Art & Photo Therapies: Creating Opportunities For Healing.

Art Therapy




There are many definitions and descriptions used to articulate what art therapy is and what it can be used for.  In my opinion each definition contains a truth.  Art therapy has come to mean so many things to so many people, that to describe it using one definition would serve as an injustice to those it has helped.  However, there is a particular phrase that carries great truth for me as it is one that I created for myself when I went in search of an answer:

"Art is like an open window by which all thoughts and emotions, good and bad, can flow freely without judgment or prejudice, making space for the peace and newness that rests in the gentle breeze that follows closely behind."

Over time I have found that the best way to describe art therapy to a client is by giving them the tools from which they can create.  As an art therapist I believe strongly that the art speaks for itself, and although it may be easier at times to provide a definition, no definition can speak louder or more clearly than the image itself.  This is a truth I share with my clients.

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Art therapy is a creative process in which the physical act of making art is the therapy.  It is a wonderful option for individuals that find it difficult to express themselves verbally.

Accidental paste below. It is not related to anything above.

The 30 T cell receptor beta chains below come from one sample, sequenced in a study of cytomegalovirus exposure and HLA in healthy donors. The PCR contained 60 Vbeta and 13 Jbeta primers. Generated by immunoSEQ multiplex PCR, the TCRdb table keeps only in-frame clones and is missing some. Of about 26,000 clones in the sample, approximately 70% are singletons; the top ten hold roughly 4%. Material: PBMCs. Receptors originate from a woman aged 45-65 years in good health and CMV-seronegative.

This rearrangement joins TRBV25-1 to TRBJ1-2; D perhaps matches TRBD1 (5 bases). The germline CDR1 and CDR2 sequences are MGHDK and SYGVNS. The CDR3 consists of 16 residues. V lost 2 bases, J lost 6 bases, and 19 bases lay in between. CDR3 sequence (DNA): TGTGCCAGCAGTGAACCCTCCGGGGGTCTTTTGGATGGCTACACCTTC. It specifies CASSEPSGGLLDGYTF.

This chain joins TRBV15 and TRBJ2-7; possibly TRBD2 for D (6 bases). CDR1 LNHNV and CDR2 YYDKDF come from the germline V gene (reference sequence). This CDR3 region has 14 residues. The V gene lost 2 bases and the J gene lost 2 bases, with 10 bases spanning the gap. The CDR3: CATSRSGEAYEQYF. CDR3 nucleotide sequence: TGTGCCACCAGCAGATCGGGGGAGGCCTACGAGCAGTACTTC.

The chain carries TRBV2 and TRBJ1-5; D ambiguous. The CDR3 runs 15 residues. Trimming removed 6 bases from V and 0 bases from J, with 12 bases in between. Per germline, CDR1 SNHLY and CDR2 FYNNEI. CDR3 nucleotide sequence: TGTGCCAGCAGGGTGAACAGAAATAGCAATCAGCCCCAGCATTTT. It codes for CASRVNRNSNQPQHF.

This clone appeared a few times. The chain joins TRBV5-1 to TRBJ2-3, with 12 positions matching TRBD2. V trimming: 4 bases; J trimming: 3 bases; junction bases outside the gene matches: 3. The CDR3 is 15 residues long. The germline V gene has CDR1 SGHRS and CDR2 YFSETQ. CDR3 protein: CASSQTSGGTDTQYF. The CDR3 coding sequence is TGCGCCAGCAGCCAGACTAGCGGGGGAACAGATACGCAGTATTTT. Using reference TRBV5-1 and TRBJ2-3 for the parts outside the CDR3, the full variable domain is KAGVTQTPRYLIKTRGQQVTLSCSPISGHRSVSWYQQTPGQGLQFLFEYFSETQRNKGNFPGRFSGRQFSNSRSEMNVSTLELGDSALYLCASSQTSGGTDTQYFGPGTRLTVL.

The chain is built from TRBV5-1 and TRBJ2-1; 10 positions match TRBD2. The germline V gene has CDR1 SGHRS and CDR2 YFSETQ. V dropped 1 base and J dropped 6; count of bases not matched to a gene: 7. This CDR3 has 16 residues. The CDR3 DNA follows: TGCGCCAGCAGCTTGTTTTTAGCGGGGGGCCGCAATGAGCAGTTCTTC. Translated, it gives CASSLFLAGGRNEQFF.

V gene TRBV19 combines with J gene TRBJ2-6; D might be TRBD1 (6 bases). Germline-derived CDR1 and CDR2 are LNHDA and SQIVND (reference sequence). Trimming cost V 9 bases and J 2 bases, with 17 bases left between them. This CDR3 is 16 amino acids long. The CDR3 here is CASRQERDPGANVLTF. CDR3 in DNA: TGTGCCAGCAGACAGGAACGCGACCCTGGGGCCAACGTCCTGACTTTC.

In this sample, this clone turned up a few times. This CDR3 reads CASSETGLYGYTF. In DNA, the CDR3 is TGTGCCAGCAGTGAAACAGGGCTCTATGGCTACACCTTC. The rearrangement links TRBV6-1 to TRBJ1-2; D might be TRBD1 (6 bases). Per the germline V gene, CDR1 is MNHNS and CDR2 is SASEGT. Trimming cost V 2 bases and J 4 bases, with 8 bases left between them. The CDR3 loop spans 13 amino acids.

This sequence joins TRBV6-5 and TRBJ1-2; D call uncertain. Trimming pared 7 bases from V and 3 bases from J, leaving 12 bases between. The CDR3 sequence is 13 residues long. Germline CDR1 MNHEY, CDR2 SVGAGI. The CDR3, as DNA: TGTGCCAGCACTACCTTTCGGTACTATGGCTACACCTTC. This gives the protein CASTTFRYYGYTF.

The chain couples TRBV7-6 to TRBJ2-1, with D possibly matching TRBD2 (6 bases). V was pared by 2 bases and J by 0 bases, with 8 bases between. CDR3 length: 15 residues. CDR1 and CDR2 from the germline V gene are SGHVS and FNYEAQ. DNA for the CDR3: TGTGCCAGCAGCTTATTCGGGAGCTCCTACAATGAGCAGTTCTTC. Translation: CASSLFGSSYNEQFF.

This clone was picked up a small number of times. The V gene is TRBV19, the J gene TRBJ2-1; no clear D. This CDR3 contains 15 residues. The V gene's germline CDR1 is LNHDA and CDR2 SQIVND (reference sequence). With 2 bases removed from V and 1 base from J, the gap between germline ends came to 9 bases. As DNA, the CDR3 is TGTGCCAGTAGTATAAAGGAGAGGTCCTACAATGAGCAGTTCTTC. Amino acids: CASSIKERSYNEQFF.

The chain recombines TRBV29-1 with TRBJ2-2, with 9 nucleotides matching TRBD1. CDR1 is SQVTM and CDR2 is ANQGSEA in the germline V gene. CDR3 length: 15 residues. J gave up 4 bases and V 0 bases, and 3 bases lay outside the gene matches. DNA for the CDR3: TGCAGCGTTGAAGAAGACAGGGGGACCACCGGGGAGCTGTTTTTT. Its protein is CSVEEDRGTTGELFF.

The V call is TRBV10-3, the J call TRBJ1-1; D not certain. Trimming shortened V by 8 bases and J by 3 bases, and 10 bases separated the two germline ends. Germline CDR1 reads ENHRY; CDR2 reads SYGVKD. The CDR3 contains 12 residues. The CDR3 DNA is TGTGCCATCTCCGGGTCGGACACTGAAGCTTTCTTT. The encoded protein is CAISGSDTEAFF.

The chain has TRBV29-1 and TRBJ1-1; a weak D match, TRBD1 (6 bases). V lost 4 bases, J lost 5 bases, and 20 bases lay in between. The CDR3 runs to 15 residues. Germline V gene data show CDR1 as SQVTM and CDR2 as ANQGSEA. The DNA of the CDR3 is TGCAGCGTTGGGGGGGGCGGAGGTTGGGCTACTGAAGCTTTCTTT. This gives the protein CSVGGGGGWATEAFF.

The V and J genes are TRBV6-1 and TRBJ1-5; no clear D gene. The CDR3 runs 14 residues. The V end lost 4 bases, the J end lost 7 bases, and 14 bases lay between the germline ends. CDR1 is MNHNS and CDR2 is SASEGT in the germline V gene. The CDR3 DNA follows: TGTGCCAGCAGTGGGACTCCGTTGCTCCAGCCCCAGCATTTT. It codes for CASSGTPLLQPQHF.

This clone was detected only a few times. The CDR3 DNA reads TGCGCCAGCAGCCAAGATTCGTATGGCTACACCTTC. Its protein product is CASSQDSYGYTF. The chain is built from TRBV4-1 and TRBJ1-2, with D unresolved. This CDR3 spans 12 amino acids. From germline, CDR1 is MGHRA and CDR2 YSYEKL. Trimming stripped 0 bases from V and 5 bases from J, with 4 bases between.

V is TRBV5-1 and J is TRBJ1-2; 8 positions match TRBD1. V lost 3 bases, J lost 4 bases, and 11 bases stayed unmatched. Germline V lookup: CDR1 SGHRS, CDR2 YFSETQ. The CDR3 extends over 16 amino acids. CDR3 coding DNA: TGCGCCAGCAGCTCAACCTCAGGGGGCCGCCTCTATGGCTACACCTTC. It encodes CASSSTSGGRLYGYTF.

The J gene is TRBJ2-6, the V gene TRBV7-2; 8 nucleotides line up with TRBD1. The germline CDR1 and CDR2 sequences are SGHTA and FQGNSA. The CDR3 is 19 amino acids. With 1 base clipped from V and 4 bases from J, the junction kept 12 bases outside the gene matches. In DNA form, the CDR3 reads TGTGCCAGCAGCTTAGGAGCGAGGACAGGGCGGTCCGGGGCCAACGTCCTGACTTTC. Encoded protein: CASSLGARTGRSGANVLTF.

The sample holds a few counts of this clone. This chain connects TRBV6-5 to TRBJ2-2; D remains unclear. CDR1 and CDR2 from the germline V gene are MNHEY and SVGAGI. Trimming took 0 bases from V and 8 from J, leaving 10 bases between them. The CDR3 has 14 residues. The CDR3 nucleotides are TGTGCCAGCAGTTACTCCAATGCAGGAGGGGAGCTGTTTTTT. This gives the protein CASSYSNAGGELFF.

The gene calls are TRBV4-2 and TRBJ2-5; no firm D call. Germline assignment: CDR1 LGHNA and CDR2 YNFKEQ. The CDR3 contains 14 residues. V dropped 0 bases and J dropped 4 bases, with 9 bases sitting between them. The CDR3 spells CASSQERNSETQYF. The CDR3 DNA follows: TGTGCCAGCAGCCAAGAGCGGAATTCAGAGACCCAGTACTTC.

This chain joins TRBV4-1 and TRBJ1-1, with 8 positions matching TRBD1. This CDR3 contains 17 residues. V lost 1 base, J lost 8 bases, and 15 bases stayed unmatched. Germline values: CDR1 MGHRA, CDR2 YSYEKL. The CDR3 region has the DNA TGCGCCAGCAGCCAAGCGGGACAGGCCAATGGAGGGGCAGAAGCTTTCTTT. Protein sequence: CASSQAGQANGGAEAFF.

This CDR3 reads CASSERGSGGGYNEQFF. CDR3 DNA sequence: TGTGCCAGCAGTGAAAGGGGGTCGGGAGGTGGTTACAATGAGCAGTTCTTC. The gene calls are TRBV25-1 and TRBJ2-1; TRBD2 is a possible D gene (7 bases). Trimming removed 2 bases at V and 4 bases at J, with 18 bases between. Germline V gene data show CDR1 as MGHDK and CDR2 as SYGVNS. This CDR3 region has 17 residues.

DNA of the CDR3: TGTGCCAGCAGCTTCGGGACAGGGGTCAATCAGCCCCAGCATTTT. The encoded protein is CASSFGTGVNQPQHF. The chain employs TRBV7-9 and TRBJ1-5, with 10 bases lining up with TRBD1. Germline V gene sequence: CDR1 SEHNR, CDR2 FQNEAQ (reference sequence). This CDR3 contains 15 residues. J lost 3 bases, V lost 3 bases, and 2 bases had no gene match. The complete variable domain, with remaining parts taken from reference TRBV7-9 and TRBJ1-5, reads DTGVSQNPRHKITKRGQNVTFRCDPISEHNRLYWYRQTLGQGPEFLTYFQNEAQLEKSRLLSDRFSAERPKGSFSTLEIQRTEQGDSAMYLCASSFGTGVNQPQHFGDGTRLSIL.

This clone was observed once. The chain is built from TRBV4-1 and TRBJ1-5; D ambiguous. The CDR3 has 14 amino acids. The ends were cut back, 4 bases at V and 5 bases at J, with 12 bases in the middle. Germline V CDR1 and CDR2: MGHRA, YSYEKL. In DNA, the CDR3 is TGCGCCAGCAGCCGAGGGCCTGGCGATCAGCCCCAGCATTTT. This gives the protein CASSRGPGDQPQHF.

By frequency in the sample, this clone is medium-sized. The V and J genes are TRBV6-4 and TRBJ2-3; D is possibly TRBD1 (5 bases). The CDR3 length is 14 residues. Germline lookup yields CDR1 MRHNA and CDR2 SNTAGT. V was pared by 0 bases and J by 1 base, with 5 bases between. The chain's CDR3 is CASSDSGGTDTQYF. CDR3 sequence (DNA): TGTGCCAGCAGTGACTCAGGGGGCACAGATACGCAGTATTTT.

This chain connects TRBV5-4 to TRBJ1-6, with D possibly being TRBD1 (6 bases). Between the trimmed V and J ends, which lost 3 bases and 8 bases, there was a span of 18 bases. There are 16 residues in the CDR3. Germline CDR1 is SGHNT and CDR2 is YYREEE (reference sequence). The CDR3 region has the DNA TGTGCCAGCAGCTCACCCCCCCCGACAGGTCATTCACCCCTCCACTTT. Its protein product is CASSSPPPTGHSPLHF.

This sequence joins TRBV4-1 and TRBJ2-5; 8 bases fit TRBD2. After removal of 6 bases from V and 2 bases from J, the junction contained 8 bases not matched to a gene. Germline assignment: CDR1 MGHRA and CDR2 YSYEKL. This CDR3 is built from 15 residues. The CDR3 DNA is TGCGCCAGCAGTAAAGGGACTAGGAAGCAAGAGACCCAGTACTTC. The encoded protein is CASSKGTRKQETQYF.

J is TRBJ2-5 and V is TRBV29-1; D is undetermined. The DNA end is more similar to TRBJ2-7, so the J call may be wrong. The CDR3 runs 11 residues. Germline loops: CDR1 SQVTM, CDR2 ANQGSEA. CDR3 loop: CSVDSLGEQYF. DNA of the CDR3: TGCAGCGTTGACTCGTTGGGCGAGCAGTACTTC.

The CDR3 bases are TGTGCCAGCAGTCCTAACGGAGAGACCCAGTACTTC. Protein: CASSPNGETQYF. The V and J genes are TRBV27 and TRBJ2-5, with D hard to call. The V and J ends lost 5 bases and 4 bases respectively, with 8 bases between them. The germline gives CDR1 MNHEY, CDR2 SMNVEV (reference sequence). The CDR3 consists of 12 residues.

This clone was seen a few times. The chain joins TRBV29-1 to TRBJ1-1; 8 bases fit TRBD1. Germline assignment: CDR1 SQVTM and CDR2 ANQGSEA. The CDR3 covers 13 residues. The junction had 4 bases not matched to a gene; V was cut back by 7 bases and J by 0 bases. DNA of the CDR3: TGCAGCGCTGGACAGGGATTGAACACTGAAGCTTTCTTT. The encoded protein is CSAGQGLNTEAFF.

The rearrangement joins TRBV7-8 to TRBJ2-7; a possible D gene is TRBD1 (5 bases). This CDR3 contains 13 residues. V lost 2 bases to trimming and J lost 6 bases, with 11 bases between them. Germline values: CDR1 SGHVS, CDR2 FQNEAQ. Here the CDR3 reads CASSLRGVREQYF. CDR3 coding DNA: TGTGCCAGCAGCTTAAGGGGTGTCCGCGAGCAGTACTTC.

Art therapy is a gentle but effective way of allowing clients to express their feelings, thoughts, and emotions, while providing a safe environment from which to create. 


Art therapy is the practice of using art itself as the means of therapy.  It has been shown that art is the most natural and innate means of expression, and thus a very safe and gentle way of approaching repressed issues.  I have found this to be especially true in children who find it difficult to express themselves verbally.  Children naturally love to draw and create, and without knowing, they often produce images that open doors to the real issues at hand.  It is because the images are drawn by the children themselves that they are more open to discussing what's behind them and elaborating on the objects and meanings within them.  In my experience, because it is such a gentle process, parents find it less difficult to get children to therapy and children find it less threatening to be there.  Most children end up looking forward to the next opportunity when they can draw or paint or simply create.  It is because of this ease and comfort that children eventually end up finding the voice that frees them from their silence.

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